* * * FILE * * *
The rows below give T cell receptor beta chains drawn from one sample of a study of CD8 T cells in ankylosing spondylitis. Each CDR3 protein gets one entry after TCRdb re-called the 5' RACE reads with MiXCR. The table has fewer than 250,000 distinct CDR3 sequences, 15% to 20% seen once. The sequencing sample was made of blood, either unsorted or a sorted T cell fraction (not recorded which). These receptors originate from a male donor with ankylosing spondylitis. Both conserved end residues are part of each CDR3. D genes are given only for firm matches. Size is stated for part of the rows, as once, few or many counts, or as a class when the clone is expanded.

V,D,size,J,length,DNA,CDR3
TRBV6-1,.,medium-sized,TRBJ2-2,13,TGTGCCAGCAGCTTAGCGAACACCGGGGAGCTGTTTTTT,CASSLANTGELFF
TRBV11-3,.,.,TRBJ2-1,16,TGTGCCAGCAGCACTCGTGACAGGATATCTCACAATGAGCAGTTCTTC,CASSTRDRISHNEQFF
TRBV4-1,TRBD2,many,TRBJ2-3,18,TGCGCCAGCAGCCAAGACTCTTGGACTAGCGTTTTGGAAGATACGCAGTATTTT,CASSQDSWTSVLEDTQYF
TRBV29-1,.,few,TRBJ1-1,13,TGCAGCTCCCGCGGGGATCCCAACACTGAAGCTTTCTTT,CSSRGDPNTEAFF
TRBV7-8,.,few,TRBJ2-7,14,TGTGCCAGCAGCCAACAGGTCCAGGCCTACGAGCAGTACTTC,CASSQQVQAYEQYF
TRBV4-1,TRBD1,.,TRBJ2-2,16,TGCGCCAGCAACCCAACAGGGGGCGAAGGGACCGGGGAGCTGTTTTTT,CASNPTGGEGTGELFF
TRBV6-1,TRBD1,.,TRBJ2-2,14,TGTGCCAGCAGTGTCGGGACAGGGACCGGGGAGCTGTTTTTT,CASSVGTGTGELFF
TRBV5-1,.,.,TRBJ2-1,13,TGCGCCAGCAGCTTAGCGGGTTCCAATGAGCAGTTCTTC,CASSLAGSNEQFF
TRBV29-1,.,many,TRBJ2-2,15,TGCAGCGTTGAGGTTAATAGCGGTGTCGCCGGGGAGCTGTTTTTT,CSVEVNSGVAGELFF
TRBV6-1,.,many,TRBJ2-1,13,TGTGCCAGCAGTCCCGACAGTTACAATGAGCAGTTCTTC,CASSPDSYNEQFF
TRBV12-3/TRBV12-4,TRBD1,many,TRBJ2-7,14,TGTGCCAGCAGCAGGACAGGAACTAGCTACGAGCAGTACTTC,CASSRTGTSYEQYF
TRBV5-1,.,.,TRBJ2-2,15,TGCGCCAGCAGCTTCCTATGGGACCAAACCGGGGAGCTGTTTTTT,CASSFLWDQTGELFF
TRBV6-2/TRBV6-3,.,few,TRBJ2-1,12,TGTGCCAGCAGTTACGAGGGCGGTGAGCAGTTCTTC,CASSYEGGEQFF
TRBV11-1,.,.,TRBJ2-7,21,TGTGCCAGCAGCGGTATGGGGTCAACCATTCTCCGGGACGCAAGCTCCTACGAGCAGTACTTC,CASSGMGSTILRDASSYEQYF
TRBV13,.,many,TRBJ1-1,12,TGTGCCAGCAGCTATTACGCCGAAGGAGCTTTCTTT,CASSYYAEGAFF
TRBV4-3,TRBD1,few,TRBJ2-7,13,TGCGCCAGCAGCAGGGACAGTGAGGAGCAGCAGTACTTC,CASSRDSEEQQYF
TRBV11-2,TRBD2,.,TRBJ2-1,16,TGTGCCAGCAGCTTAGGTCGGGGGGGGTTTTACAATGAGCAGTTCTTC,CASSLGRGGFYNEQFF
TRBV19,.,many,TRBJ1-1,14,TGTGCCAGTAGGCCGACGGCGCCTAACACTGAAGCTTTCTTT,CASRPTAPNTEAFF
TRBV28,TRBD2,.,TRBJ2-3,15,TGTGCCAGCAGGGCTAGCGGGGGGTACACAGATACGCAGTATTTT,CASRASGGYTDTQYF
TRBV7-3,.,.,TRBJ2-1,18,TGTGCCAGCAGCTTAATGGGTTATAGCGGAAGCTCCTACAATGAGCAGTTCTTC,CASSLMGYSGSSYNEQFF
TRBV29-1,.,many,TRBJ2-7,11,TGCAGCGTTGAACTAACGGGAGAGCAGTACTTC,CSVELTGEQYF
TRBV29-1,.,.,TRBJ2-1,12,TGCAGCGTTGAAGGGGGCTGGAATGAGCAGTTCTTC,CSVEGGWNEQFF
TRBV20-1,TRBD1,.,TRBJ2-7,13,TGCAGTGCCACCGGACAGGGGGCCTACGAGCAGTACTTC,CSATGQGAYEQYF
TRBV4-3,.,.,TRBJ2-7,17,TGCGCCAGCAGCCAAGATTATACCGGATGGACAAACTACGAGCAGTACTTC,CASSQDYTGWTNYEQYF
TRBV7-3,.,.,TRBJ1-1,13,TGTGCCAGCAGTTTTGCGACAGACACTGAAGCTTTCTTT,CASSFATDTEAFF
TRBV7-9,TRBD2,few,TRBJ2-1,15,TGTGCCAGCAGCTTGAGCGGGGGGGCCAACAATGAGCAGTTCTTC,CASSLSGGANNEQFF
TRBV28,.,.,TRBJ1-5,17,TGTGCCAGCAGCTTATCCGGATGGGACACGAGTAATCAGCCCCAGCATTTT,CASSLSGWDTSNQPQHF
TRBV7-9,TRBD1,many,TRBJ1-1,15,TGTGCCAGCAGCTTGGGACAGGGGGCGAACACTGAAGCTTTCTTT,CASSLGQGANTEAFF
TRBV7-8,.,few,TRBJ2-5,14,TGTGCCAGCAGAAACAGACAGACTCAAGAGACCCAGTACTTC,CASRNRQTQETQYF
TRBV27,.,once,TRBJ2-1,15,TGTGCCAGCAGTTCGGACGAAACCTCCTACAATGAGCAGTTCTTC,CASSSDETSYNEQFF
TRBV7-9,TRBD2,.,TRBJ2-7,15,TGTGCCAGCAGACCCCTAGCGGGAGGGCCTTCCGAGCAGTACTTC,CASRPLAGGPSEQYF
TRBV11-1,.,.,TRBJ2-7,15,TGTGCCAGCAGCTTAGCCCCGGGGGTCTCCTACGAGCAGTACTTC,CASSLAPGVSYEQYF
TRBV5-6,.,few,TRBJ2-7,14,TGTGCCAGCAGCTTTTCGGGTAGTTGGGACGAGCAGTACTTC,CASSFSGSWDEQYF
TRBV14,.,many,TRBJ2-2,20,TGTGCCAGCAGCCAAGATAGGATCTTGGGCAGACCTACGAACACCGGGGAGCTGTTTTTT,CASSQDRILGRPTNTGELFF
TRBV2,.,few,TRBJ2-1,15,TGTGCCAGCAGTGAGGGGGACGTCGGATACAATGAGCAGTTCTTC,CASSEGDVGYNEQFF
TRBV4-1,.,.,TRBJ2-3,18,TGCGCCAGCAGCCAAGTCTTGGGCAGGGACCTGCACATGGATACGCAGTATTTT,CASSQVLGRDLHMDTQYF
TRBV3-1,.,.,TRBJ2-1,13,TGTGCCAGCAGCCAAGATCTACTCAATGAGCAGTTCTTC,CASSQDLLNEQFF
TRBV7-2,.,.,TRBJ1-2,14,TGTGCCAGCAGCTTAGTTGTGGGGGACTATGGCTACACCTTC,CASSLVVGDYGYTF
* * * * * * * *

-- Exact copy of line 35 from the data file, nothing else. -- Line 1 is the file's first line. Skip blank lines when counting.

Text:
TRBV5-6,.,few,TRBJ2-7,14,TGTGCCAGCAGCTTTTCGGGTAGTTGGGACGAGCAGTACTTC,CASSFSGSWDEQYF